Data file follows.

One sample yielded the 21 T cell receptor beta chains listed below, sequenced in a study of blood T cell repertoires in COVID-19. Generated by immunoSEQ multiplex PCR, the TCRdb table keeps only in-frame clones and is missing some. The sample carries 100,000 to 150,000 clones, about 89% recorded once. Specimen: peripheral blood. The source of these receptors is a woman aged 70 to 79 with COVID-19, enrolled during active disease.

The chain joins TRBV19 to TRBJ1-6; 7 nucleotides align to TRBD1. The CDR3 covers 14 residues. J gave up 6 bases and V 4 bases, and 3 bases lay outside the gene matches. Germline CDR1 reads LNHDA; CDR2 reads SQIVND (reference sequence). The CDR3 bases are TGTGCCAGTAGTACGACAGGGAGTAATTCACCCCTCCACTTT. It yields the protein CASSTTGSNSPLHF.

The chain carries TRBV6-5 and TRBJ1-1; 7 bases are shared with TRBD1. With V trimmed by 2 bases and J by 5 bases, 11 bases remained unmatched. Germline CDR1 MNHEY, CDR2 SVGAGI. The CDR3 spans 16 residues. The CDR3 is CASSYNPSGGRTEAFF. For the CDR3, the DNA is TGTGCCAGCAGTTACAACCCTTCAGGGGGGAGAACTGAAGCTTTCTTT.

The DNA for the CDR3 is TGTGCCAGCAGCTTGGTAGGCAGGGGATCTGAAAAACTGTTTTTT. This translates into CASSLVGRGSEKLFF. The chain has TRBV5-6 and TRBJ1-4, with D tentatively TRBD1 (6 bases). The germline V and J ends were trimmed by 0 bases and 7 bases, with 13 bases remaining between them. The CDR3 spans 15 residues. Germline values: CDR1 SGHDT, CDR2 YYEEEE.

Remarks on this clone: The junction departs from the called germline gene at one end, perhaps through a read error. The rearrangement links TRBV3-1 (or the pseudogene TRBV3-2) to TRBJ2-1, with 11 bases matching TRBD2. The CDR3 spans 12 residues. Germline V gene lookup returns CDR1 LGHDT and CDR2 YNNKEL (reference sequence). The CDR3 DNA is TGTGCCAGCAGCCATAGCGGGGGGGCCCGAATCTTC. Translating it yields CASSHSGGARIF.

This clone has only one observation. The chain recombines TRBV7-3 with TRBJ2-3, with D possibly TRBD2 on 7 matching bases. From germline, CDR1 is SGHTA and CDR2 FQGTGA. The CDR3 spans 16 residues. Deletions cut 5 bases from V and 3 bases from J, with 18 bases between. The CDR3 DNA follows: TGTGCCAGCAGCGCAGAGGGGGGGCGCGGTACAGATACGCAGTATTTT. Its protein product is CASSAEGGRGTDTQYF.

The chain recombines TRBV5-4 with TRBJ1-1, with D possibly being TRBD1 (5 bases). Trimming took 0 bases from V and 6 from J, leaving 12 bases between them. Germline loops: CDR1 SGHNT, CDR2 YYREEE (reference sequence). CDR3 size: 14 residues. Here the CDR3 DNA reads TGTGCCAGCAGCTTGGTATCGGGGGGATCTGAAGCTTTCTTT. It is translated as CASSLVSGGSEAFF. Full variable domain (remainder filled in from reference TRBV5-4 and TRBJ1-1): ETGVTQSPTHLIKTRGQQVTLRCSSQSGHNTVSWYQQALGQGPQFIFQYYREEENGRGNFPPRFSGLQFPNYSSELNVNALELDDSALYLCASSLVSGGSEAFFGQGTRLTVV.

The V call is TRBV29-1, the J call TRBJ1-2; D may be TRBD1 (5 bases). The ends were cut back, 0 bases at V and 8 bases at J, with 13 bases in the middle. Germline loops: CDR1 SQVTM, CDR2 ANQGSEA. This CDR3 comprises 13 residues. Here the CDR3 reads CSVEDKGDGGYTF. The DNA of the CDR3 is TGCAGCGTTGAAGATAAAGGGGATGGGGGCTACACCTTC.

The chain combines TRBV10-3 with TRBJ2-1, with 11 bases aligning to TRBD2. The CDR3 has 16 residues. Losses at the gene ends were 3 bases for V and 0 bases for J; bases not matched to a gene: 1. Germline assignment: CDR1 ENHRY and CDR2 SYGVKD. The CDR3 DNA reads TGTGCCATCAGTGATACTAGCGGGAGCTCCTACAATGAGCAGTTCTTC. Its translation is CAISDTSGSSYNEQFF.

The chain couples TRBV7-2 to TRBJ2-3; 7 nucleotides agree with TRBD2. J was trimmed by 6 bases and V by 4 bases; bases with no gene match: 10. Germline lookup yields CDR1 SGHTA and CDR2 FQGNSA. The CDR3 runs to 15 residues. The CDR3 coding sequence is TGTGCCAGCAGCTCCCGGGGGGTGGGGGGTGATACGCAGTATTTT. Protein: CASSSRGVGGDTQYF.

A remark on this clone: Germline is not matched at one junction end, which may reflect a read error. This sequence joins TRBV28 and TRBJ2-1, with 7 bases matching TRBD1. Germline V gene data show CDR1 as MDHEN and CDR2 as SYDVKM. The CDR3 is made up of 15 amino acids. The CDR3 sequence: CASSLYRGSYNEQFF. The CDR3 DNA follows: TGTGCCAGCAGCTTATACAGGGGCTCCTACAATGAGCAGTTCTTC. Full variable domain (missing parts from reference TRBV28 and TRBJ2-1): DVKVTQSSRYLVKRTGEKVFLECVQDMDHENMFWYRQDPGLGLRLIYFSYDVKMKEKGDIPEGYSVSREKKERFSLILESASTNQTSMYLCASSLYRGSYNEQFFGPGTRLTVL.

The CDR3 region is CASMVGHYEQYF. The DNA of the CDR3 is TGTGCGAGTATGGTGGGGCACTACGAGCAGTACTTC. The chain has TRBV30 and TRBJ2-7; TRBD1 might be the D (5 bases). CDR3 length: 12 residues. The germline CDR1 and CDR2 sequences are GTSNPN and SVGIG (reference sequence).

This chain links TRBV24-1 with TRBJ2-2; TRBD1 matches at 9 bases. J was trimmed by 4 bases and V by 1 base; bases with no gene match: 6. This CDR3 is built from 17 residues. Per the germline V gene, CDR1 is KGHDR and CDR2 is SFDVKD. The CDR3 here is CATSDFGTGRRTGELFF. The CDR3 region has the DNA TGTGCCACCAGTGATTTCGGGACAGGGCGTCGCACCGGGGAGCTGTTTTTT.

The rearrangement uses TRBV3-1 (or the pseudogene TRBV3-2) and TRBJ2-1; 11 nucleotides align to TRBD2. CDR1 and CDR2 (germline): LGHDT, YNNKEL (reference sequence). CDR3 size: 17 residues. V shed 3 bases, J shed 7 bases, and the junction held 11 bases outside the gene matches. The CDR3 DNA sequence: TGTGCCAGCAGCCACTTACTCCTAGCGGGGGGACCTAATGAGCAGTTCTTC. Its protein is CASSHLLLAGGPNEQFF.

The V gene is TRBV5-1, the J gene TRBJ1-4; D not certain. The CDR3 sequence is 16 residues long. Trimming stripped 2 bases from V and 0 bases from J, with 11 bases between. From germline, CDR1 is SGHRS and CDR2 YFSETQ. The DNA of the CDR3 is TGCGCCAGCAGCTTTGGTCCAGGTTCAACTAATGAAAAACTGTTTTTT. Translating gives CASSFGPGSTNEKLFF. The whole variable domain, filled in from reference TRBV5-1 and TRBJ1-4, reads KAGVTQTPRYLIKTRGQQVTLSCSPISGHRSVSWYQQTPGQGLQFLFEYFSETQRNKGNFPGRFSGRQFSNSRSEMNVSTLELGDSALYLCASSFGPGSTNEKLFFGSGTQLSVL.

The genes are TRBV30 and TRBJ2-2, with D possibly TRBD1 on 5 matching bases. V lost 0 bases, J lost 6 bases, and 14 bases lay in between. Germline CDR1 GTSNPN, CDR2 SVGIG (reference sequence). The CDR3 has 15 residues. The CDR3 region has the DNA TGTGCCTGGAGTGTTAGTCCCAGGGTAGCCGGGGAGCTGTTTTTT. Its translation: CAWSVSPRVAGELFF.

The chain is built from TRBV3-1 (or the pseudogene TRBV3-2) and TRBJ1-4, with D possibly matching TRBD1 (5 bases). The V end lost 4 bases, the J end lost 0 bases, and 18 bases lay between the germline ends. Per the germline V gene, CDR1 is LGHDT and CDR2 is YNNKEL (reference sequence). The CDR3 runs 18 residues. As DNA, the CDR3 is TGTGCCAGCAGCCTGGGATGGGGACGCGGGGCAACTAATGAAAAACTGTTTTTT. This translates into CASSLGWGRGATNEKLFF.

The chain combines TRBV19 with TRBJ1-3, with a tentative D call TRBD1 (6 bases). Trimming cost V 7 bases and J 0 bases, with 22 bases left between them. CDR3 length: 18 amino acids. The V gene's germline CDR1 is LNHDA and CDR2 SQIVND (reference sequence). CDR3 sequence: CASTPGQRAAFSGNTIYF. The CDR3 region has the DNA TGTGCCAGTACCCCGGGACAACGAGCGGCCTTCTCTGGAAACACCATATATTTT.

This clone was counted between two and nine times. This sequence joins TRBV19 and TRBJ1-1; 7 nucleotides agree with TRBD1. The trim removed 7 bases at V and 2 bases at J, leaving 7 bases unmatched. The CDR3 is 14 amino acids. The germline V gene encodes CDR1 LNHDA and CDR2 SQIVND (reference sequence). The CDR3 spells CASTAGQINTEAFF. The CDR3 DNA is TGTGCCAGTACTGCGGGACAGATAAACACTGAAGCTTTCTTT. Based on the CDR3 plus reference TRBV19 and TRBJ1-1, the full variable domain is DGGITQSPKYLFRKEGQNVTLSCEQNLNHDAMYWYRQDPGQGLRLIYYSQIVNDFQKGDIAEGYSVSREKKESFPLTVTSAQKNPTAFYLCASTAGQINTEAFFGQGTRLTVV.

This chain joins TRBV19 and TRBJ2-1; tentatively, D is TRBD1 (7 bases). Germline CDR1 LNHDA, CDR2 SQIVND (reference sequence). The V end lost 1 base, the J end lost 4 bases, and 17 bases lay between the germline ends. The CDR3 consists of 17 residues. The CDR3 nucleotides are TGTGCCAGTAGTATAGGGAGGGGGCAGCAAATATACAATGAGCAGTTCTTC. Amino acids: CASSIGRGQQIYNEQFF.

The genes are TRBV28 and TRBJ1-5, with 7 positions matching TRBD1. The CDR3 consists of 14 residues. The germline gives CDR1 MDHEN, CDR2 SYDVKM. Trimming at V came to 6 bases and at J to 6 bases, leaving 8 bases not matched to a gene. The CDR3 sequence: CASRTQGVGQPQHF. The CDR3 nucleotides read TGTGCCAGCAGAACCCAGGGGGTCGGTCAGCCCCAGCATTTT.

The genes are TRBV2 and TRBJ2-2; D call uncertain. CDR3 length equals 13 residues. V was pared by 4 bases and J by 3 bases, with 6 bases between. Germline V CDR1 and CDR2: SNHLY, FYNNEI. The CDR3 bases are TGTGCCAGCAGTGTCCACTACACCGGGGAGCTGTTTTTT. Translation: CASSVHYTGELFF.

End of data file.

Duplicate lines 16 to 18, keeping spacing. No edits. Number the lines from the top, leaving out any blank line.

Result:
The genes are TRBV30 and TRBJ2-2, with D possibly TRBD1 on 5 matching bases. V lost 0 bases, J lost 6 bases, and 14 bases lay in between. Germline CDR1 GTSNPN, CDR2 SVGIG (reference sequence). The CDR3 has 15 residues. The CDR3 region has the DNA TGTGCCTGGAGTGTTAGTCCCAGGGTAGCCGGGGAGCTGTTTTTT. Its translation: CAWSVSPRVAGELFF.

The chain is built from TRBV3-1 (or the pseudogene TRBV3-2) and TRBJ1-4, with D possibly matching TRBD1 (5 bases). The V end lost 4 bases, the J end lost 0 bases, and 18 bases lay between the germline ends. Per the germline V gene, CDR1 is LGHDT and CDR2 is YNNKEL (reference sequence). The CDR3 runs 18 residues. As DNA, the CDR3 is TGTGCCAGCAGCCTGGGATGGGGACGCGGGGCAACTAATGAAAAACTGTTTTTT. This translates into CASSLGWGRGATNEKLFF.

The chain combines TRBV19 with TRBJ1-3, with a tentative D call TRBD1 (6 bases). Trimming cost V 7 bases and J 0 bases, with 22 bases left between them. CDR3 length: 18 amino acids. The V gene's germline CDR1 is LNHDA and CDR2 SQIVND (reference sequence). CDR3 sequence: CASTPGQRAAFSGNTIYF. The CDR3 region has the DNA TGTGCCAGTACCCCGGGACAACGAGCGGCCTTCTCTGGAAACACCATATATTTT.